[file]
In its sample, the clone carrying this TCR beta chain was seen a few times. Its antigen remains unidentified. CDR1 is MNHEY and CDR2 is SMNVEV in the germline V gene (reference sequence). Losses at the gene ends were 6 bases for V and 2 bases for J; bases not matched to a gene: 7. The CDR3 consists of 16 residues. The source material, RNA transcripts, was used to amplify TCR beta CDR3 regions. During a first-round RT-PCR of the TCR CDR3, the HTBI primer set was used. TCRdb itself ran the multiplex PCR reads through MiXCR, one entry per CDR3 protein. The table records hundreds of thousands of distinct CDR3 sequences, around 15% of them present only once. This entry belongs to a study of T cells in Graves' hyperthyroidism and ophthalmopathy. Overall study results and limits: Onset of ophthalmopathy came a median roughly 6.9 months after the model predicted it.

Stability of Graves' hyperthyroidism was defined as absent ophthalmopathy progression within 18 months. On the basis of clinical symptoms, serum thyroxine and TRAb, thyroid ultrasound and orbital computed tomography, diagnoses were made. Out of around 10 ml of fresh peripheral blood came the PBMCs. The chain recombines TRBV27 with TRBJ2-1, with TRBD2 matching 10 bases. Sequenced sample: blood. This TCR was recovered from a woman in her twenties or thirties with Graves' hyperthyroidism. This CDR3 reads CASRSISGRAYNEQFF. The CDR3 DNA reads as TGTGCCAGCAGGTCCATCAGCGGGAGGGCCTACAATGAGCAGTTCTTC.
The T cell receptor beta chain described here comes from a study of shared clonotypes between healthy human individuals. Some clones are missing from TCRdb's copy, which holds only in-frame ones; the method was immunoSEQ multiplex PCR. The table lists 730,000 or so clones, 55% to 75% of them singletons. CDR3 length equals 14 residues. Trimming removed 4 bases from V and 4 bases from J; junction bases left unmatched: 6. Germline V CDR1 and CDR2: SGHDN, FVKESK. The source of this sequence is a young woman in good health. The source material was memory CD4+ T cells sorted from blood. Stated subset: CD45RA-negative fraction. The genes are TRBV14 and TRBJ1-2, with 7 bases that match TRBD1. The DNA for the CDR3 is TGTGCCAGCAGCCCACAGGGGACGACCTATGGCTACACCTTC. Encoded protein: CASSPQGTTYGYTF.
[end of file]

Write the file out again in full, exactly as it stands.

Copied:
In its sample, the clone carrying this TCR beta chain was seen a few times. Its antigen remains unidentified. CDR1 is MNHEY and CDR2 is SMNVEV in the germline V gene (reference sequence). Losses at the gene ends were 6 bases for V and 2 bases for J; bases not matched to a gene: 7. The CDR3 consists of 16 residues. The source material, RNA transcripts, was used to amplify TCR beta CDR3 regions. During a first-round RT-PCR of the TCR CDR3, the HTBI primer set was used. TCRdb itself ran the multiplex PCR reads through MiXCR, one entry per CDR3 protein. The table records hundreds of thousands of distinct CDR3 sequences, around 15% of them present only once. This entry belongs to a study of T cells in Graves' hyperthyroidism and ophthalmopathy. Overall study results and limits: Onset of ophthalmopathy came a median roughly 6.9 months after the model predicted it.

Stability of Graves' hyperthyroidism was defined as absent ophthalmopathy progression within 18 months. On the basis of clinical symptoms, serum thyroxine and TRAb, thyroid ultrasound and orbital computed tomography, diagnoses were made. Out of around 10 ml of fresh peripheral blood came the PBMCs. The chain recombines TRBV27 with TRBJ2-1, with TRBD2 matching 10 bases. Sequenced sample: blood. This TCR was recovered from a woman in her twenties or thirties with Graves' hyperthyroidism. This CDR3 reads CASRSISGRAYNEQFF. The CDR3 DNA reads as TGTGCCAGCAGGTCCATCAGCGGGAGGGCCTACAATGAGCAGTTCTTC.
The T cell receptor beta chain described here comes from a study of shared clonotypes between healthy human individuals. Some clones are missing from TCRdb's copy, which holds only in-frame ones; the method was immunoSEQ multiplex PCR. The table lists 730,000 or so clones, 55% to 75% of them singletons. CDR3 length equals 14 residues. Trimming removed 4 bases from V and 4 bases from J; junction bases left unmatched: 6. Germline V CDR1 and CDR2: SGHDN, FVKESK. The source of this sequence is a young woman in good health. The source material was memory CD4+ T cells sorted from blood. Stated subset: CD45RA-negative fraction. The genes are TRBV14 and TRBJ1-2, with 7 bases that match TRBD1. The DNA for the CDR3 is TGTGCCAGCAGCCCACAGGGGACGACCTATGGCTACACCTTC. Encoded protein: CASSPQGTTYGYTF.